Friday marks beginning of the end – or at least the beginning of the newest movie to depict the end of the world at the hands of Christian rapture theology. Droves of people, many of them likely to be Christian, will flood the theaters to watch Nicolas Cage overact his way through Hollywood’s rendition of the imminent destruction the book of Revelation promises will occur at the end of all things.
For a large number of Christians, what they will see on the silver screen come Friday is what they think of when they think of the Apocalypse. While the movie promises to be entertaining (for so many reasons beyond the story), I’m not sure if the theology behind the popular series is, in fact, Biblical.
In many ways, Revelation needs to be rescued from the misunderstandings surrounding the book that dominant the Christian landscape.
In order to rescue Revelation we have to ask the questions, “What kind of book is this?” While that may seem straightforward, it is actually a very tricky question, maybe even a trick question. Revelation isn’t one type of book, but is really three books in one. On the one hand it is a prophetic book in the image of the Old Testament prophets who called the people back to the worship of the one true God. On the other hand, it is a letter much like 1 Corinthians or Galatians. Read the first three chapters of Revelation and you cannot dismiss the fact that this is a letter written to a very particular group of people in a very particular context. This means that if you want to understand the book you must understand it in its context.
Right away this presents problems with many of our modern ways of reading Revelation. Typically, Revelation is read literally. The symbols and images have a one to one correspondence to what is going to happen in the future. So Revelation 9 talks about locust that will cover the earth. We understand that the locusts aren’t like the locusts we know of, so we try and figure out what the metaphor literally means, and in doing so people are led to think the locusts are helicopters. But if the locusts of Revelation 9 are helicopters then the book of Revelation was irrelevant until 1939 when helicopters were invented.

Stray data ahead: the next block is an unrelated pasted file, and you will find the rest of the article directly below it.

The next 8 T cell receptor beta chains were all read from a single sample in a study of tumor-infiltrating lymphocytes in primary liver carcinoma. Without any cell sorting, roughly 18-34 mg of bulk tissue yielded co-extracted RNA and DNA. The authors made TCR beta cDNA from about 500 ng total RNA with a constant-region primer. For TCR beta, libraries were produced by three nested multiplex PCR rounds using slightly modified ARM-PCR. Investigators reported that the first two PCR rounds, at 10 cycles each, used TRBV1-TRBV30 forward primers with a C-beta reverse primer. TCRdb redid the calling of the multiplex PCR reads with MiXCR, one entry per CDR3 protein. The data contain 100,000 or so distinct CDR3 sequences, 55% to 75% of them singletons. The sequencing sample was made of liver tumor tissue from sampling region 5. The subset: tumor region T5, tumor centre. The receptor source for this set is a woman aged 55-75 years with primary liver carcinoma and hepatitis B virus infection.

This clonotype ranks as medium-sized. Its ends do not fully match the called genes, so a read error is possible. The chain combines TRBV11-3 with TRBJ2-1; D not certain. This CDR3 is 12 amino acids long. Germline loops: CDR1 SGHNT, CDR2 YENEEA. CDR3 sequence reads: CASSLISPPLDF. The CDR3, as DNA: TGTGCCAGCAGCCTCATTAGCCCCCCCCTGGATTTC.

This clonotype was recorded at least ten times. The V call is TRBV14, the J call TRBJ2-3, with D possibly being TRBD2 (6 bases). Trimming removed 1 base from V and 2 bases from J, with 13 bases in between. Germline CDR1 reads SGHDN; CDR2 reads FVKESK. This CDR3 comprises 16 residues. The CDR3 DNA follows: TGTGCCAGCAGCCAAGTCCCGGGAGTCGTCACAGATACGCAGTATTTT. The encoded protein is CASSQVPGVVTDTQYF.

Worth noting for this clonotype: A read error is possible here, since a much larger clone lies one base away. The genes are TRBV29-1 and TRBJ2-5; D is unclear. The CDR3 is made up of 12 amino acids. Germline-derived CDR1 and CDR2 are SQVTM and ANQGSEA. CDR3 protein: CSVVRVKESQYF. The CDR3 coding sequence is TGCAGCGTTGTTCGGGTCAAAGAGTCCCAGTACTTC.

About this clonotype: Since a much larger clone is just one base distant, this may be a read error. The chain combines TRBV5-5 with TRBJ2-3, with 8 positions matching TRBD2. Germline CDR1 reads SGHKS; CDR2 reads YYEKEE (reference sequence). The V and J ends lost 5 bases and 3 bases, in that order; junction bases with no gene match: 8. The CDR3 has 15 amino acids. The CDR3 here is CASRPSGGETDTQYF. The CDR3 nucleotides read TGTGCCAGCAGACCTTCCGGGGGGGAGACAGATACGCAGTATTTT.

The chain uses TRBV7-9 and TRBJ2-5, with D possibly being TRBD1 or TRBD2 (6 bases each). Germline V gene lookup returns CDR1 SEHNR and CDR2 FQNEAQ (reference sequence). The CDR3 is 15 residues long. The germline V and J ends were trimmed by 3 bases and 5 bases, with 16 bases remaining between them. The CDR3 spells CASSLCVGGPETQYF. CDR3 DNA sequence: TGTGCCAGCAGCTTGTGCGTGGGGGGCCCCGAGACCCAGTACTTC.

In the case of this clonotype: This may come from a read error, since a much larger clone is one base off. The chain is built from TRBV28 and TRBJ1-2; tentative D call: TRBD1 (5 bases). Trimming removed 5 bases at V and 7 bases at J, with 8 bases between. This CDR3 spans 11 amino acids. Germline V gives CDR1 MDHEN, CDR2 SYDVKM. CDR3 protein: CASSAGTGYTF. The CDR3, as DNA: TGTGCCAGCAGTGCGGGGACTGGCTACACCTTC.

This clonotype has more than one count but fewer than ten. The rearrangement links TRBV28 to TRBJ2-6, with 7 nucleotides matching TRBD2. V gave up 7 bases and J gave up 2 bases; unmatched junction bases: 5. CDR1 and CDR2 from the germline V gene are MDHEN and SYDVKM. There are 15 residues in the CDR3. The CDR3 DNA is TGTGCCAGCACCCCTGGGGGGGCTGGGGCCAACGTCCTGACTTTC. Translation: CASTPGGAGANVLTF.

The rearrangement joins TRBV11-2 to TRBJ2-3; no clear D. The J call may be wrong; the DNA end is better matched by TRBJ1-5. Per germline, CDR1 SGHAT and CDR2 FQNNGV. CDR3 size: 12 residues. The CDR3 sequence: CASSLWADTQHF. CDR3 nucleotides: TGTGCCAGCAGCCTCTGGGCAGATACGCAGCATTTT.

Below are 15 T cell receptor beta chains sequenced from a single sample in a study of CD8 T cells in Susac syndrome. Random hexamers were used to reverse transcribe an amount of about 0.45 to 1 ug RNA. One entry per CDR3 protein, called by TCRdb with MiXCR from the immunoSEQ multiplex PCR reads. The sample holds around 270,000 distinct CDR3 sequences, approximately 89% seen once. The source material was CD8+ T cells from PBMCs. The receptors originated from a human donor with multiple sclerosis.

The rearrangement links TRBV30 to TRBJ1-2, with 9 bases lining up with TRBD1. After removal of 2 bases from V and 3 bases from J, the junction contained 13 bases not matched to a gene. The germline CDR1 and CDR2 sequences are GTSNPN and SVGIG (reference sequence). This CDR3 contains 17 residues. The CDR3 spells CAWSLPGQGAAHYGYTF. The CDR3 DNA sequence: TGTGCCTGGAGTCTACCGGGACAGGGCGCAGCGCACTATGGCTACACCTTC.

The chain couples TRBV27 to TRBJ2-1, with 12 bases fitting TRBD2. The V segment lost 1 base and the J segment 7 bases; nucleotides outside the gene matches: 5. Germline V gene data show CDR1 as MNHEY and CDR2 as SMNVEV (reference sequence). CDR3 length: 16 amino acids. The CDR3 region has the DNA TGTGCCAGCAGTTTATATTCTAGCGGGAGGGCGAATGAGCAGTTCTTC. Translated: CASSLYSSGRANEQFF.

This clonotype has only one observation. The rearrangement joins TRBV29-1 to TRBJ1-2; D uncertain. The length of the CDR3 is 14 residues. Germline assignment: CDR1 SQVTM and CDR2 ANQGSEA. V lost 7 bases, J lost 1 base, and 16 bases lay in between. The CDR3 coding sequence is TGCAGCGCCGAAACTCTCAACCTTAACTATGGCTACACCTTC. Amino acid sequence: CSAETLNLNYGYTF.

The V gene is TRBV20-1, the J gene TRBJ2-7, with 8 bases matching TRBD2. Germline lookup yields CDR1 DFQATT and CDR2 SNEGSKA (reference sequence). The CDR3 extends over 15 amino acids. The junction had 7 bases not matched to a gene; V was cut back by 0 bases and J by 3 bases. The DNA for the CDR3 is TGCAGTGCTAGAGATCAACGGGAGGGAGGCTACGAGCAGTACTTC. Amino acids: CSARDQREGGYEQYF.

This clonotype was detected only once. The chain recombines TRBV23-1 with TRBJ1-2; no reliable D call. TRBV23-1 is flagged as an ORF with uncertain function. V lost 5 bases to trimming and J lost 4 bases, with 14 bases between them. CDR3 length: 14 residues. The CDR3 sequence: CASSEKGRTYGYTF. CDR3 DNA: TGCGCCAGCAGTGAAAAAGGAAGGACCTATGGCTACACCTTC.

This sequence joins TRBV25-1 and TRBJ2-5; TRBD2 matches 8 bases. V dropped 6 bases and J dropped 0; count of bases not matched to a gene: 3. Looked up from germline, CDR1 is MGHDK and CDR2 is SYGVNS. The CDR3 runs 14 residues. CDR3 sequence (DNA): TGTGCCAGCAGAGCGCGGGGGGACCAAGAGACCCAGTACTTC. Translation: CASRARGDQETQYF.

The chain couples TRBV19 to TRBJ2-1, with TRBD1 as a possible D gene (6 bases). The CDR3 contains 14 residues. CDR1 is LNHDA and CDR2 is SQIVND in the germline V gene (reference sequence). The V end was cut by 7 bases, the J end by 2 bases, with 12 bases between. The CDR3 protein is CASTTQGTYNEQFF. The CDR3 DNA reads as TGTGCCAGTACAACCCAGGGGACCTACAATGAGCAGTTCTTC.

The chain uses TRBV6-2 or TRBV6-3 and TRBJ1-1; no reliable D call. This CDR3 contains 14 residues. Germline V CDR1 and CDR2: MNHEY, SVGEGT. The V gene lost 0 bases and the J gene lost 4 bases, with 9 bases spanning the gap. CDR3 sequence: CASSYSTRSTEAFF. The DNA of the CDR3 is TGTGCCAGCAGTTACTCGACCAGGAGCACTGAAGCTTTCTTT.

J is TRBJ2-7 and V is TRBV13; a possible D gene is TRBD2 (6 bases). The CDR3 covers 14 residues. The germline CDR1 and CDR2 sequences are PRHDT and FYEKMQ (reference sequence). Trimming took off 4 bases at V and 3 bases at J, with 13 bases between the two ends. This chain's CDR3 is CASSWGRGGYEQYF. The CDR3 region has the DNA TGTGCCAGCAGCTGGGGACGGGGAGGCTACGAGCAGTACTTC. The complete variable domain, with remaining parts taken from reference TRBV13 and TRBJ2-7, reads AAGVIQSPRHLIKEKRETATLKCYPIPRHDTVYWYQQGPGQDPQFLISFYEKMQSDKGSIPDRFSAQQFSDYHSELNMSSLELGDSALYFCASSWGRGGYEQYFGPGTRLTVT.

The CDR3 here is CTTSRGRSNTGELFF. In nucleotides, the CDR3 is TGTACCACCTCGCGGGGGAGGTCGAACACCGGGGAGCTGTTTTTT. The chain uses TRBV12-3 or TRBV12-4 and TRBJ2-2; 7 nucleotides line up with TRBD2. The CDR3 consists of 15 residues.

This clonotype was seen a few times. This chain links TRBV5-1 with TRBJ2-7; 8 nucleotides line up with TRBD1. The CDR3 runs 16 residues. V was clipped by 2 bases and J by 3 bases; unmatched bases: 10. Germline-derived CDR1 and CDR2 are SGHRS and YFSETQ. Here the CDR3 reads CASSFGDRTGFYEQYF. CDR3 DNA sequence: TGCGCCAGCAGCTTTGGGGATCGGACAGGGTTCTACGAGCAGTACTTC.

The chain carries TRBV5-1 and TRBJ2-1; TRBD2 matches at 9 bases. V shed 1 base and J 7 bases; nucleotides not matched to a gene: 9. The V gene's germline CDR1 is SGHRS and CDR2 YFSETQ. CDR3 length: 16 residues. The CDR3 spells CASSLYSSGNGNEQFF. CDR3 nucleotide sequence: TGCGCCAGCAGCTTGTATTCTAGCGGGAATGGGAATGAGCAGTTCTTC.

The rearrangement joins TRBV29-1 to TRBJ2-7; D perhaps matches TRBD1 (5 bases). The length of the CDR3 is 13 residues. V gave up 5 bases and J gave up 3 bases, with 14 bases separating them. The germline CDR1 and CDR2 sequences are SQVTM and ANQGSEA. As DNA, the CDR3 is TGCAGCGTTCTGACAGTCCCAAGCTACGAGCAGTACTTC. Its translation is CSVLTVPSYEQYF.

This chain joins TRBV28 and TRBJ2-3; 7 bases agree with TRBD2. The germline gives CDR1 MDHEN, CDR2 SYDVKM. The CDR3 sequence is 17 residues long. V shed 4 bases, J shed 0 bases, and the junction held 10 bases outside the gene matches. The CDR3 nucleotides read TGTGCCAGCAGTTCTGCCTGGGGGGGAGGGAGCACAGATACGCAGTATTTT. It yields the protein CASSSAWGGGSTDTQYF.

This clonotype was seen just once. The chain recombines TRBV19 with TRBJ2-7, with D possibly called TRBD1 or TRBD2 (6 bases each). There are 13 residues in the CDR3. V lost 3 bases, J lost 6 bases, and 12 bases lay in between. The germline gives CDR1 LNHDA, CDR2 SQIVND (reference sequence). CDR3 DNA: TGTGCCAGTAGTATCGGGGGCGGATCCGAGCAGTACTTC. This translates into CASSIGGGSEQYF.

Probably not the best way to read the Bible.
On our third hand we recognize that Revelation is apocalyptic literature. The problem here is that, for us modern readers, apocalypse has become synonymous with death, destruction, suffering, and tribulation. But the word apocalypse literally means “revealing” or “making that which was hidden known.” The question is, “What is John’s Revelation revealing?” The answer to that question is found in the first couple of verse of John.
“The revelation (apocalypse) of Jesus Christ, which God gave him to show his servants what must soon take place. He made it known by sending his angel to his servant John, who testifies to everything he saw – that is, the word of God and the testimony of Jesus Christ.”
What is being revealed? The word of God and the testimony of Jesus Christ.
This isn’t how we typically approach Revelation. More often than not, Revelation is treated as a Christianized crystal ball. We look into it to try and figure out what is going to happen in the future. This is called divination, trying to get in on only what God knows, and the Bible strictly forbids it. Yet this is what we do. We go to Revelation like we would a fortuned teller, hoping it will tell us about the future so we can be prepared.
It’s time to stop. Treating Revelation like a palm reader cheapens it and strips it of its multi-faceted depth and beauty
Revelation isn’t forecasting future events, but is revealing the imminent future found in Christ’s lordship. Our job isn’t to figure out what the beast is, only to understand that there will always be beasts who seduce us and tempt us to worship something other than Jesus. We shouldn’t read Revelation to try and figure out if the locusts coming out of the Abyss are helicopters or demons, but rather, to recognize that we will always be judgement for worshiping something other than God, and that judgement may be that the thing we worshiped ends up torturing us. But in order to see all this, we have to learn to read the book differently.
My wife is a dancer, and prior to meeting her, I didn’t care at all for dance. I didn’t get it. It didn’t make any sense to me at all. I would try and figure out what the different dance moves meant. I assumed that every movement literally meant something. Rather than enjoying the dance as a whole, I tried to understand each individual movement within the dance, and because of that, I completely missed the beauty of the dance.
Since being with my wife I have begun to understand dance. I don’t try and understand each movement, rather, I take in the dance as a whole. Doing that allows the dance to evoke something out of me. Suddenly, a dance with harsh, angst filled movements that play off two dancers makes me remember a conflict I’m in with someone I love. I watch the dance, and I am moved because what I’m seeing stirs up on the feelings I have because of the conflict.
That’s what Revelation is like. It evokes feelings in us. Worship is stirred as we see in our mind’s eye the slain lamb who is worthy to take the seal. Fidelity is awakened as we are reminded of the destruction that awaits the beast. Resolve is quickened as we dwell on the two witnesses. Hope overflows as we hear that, one day, God will make his dwelling among us and there will be no more death or mourning or crying or pain. Joy springs forth when God speaks, saying, “I am making everything new!”